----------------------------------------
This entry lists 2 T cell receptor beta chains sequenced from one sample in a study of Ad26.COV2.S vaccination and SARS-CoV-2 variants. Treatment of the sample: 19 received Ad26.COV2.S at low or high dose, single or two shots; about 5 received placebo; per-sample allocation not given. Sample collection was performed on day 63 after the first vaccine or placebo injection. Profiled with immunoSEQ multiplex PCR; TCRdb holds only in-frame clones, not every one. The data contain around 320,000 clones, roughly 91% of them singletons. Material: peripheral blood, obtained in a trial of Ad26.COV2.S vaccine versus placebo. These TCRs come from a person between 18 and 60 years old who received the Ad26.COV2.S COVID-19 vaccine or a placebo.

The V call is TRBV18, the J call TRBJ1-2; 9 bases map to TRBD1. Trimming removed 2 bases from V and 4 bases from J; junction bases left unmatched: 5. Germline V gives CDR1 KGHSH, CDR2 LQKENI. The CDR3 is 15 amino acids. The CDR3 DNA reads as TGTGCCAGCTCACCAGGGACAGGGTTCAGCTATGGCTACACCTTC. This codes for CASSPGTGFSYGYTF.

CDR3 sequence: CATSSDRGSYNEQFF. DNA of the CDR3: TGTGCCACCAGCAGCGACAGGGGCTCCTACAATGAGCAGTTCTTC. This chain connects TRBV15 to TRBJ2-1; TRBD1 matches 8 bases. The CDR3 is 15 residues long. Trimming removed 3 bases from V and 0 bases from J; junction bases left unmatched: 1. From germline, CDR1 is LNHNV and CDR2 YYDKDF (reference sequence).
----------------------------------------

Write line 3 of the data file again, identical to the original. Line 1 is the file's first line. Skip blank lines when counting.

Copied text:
CDR3 sequence: CATSSDRGSYNEQFF. DNA of the CDR3: TGTGCCACCAGCAGCGACAGGGGCTCCTACAATGAGCAGTTCTTC. This chain connects TRBV15 to TRBJ2-1; TRBD1 matches 8 bases. The CDR3 is 15 residues long. Trimming removed 3 bases from V and 0 bases from J; junction bases left unmatched: 1. From germline, CDR1 is LNHNV and CDR2 YYDKDF (reference sequence).